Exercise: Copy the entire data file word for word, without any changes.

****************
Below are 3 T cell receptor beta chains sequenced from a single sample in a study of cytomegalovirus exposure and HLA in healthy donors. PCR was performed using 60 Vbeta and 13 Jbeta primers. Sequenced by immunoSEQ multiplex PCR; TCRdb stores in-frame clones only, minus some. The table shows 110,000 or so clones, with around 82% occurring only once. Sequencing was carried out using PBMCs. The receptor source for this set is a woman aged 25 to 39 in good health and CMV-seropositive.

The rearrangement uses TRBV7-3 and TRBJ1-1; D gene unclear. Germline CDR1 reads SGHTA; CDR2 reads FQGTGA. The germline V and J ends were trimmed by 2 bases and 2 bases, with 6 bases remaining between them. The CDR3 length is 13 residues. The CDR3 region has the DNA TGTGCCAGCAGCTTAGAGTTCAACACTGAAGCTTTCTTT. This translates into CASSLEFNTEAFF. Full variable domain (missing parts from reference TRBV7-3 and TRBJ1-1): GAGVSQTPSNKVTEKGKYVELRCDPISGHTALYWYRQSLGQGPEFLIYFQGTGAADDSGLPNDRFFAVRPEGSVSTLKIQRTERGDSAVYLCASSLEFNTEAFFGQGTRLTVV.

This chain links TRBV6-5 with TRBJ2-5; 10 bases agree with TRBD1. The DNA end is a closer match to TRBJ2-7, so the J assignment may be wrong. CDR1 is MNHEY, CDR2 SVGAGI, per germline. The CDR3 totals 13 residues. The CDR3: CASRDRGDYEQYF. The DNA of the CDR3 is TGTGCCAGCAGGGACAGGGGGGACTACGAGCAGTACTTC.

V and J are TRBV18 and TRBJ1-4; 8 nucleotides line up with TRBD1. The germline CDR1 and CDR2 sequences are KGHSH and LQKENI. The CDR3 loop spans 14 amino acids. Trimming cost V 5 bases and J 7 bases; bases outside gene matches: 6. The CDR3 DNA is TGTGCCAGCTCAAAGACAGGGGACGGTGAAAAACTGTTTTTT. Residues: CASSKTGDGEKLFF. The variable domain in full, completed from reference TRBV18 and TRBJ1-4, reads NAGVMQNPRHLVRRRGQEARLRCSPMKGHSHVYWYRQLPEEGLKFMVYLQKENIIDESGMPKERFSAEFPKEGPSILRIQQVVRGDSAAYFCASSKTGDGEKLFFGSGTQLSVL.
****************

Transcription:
Below are 3 T cell receptor beta chains sequenced from a single sample in a study of cytomegalovirus exposure and HLA in healthy donors. PCR was performed using 60 Vbeta and 13 Jbeta primers. Sequenced by immunoSEQ multiplex PCR; TCRdb stores in-frame clones only, minus some. The table shows 110,000 or so clones, with around 82% occurring only once. Sequencing was carried out using PBMCs. The receptor source for this set is a woman aged 25 to 39 in good health and CMV-seropositive.

The rearrangement uses TRBV7-3 and TRBJ1-1; D gene unclear. Germline CDR1 reads SGHTA; CDR2 reads FQGTGA. The germline V and J ends were trimmed by 2 bases and 2 bases, with 6 bases remaining between them. The CDR3 length is 13 residues. The CDR3 region has the DNA TGTGCCAGCAGCTTAGAGTTCAACACTGAAGCTTTCTTT. This translates into CASSLEFNTEAFF. Full variable domain (missing parts from reference TRBV7-3 and TRBJ1-1): GAGVSQTPSNKVTEKGKYVELRCDPISGHTALYWYRQSLGQGPEFLIYFQGTGAADDSGLPNDRFFAVRPEGSVSTLKIQRTERGDSAVYLCASSLEFNTEAFFGQGTRLTVV.

This chain links TRBV6-5 with TRBJ2-5; 10 bases agree with TRBD1. The DNA end is a closer match to TRBJ2-7, so the J assignment may be wrong. CDR1 is MNHEY, CDR2 SVGAGI, per germline. The CDR3 totals 13 residues. The CDR3: CASRDRGDYEQYF. The DNA of the CDR3 is TGTGCCAGCAGGGACAGGGGGGACTACGAGCAGTACTTC.

V and J are TRBV18 and TRBJ1-4; 8 nucleotides line up with TRBD1. The germline CDR1 and CDR2 sequences are KGHSH and LQKENI. The CDR3 loop spans 14 amino acids. Trimming cost V 5 bases and J 7 bases; bases outside gene matches: 6. The CDR3 DNA is TGTGCCAGCTCAAAGACAGGGGACGGTGAAAAACTGTTTTTT. Residues: CASSKTGDGEKLFF. The variable domain in full, completed from reference TRBV18 and TRBJ1-4, reads NAGVMQNPRHLVRRRGQEARLRCSPMKGHSHVYWYRQLPEEGLKFMVYLQKENIIDESGMPKERFSAEFPKEGPSILRIQQVVRGDSAAYFCASSKTGDGEKLFFGSGTQLSVL.